That was Ronald Reagan, the governor of California, arguing that King had it coming. King was the man who taught people they could choose which laws they’d break–in his soaring exegesis on St. Thomas Aquinas from that Birmingham jail in 1963: “Any law that uplifts human personality is just. Any law that degrades human personality is unjust. … Thus it is that I can urge men to obey the 1954 decision of the Supreme Court, for it is morally right; and I can urge them to disobey segregation ordinances, for they are morally wrong.”
When King was shuttling back and forth to Memphis in support of striking garbage workers, Tennessee Governor Buford Ellington typified the conservative establishment’s understanding of him: He was “training 3,000 people to start riots.” What looks today obviously like transcendent justice looked to conservatives then like anarchy. The conservative response to King–to demonize him in the ’60s and to domesticate him today–has always been essentially the same: It has been about coping with the fear that seekers of justice may overturn what we see as the natural order and still be lionized. But if we manage to forget that, sometimes, doing things that terrify people is the only recourse to injustice, there is no point in having a Martin Luther King Day at all.
Marty Lederman argues (correctly) that the Constitution plainly gives Congress the formal powers to prevent the senseless escalation of the Iraq conflict. Matt brings up another question: would the courts actually provide a remedy if Bush simply decided to ignore a Congressional enactment preventing the escalation? Unfortunately, history strongly suggests that the courts would defer to the President. The most obvious recent example is Vietnam, when William O. Douglas spent years trying to convince his colleagues that the escalation of the war was illegal. By the early 70s, there were probably several justices who thought this argument was defensible as a legal matter, and certainly a majority of justices were opposed to the war (at least before Harlan and Black were replaced by Nixon appointees.) But Douglas couldn’t even persuade his Brethren to grant cert, and surely one reason for this is that if they had told Nixon to bring back the troops, and he refused, there was nothing the Court could have done. And such strategic deference has an extensive history–as many of you know, in the first case in which the Court struck down an act of Congress, Chief Justice John Marshall carefully structured the decision so that the Court did not issue a writ that Jefferson and Madison certainly would have ignored.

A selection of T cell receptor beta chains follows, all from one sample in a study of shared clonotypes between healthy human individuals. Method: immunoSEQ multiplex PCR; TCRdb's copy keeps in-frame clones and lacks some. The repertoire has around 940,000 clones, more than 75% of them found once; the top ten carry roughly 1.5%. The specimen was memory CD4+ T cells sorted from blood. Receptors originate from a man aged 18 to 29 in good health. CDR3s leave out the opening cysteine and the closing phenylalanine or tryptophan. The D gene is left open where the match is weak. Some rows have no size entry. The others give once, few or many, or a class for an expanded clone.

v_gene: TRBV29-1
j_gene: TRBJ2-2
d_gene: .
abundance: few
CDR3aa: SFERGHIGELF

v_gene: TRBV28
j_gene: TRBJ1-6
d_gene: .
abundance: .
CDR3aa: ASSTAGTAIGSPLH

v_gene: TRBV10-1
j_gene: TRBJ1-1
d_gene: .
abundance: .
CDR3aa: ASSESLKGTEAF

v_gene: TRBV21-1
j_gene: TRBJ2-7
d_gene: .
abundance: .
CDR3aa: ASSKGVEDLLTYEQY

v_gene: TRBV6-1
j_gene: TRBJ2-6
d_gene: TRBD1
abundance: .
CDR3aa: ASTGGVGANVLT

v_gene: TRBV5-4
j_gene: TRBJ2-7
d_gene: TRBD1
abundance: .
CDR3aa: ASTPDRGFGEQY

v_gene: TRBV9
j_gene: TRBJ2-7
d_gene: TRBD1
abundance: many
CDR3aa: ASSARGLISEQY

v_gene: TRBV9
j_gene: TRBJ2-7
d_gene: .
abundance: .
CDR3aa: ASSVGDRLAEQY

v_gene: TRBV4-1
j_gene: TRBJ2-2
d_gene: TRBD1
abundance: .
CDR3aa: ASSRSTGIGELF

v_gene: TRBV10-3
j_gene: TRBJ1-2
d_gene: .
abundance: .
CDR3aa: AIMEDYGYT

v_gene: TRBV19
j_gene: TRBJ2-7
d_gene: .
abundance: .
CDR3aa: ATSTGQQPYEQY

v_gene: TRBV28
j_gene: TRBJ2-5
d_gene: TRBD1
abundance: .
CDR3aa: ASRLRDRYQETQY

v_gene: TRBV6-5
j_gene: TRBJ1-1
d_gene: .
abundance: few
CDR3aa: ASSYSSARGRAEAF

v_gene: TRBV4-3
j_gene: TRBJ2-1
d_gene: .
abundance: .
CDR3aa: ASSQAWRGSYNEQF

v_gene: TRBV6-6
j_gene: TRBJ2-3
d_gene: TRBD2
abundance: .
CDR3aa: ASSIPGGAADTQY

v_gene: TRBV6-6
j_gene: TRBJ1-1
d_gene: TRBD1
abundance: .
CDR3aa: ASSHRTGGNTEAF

The Supreme Court has not, of course, been uniformlydeferential to the executive in wartime–but cases where the courts have acted haven’t involved withdrawing troops in the field. Regrettably, if Bush wanted to defy the will of Congress with respect to his proposed escalation, there is unlikely to be a judicial remedy in the offing. If a Court that had the four last great liberal justices on it refused to act during Vietnam, there’s almost no chance of this happening today.
I urge you to read Eric Boehlert’s meticulous decimation of the fake AP scandal, which does a particularly good job of nailing down the evasive goalpost-shifting now going on. My only objection is the title; I don’t think Malkin’s credibility could have died when it was stillborn, and then it was dug up and killed again just to make sure.
Meanwhile, to save me yet another post Jill deals with the idiotic idea of putting BMI stats on report cards. Leaving aside the fact that it seems to rest on the bizarre assumption that people won’t be made aware of the fact that they’re fat, that the BMI is an almost wholly worthless measure, that at a young age even the correlation between body type and health habits is extremely loose (and will result in a particularly high number of false negatives), and that the implicit cost-benefit analysis involved is insane, it’s still a bad idea. Lindsay has more.
The hapless Joe Klein tries to get himself out of the massive hole he’s dug for himself by claiming that “Just because [dirty, smelly hippies who agree with me for what I assume without a shred of evidence to be the wrong reasons are] right about Iraq, and about this escalation, it doesn’t mean they won’t be blamed by the public if the result of an American withdrawal is lethal chaos in the region and $200 per barrel oil.” Matt has the obvious response, which is that if this happens it will be largely because clowns like Joe Klein focus the blame for the war’s failure on everybody but the people who conceived, executed, and supported it. The other thing to add is that it’s not the Iraq War’s contemporary opponents, but Joe Klein, who insists on wedging everything into the framework of Vietnam. Yes, opposition to the Vietnam War was in many respects even more unpopular than the war itself–but the situations aren’t remotely comparable. There are no urban or campus riots, for example. There’s no reason to think that the same thing will happen. (And as Ana Marie Cox points out, it’s still not clear what Klein is arguing. Does this mean that liberals shouldn’t oppose the war? That only Joe Klein can? That the Weather Undergound shouldn’t provide the keynote speaker for the 2008 Democratic convention? God, this is an asinine argument.)
Families earning more than $1 million a year saw their federal tax rates drop more sharply than any group in the country as a result of President Bush’s tax cuts, according to a new Congressional study.
The study, by the nonpartisan Congressional Budget Office, also shows that tax rates for middle-income earners edged up in 2004, the most recent year for which data was available, while rates for people at the very top continued to decline.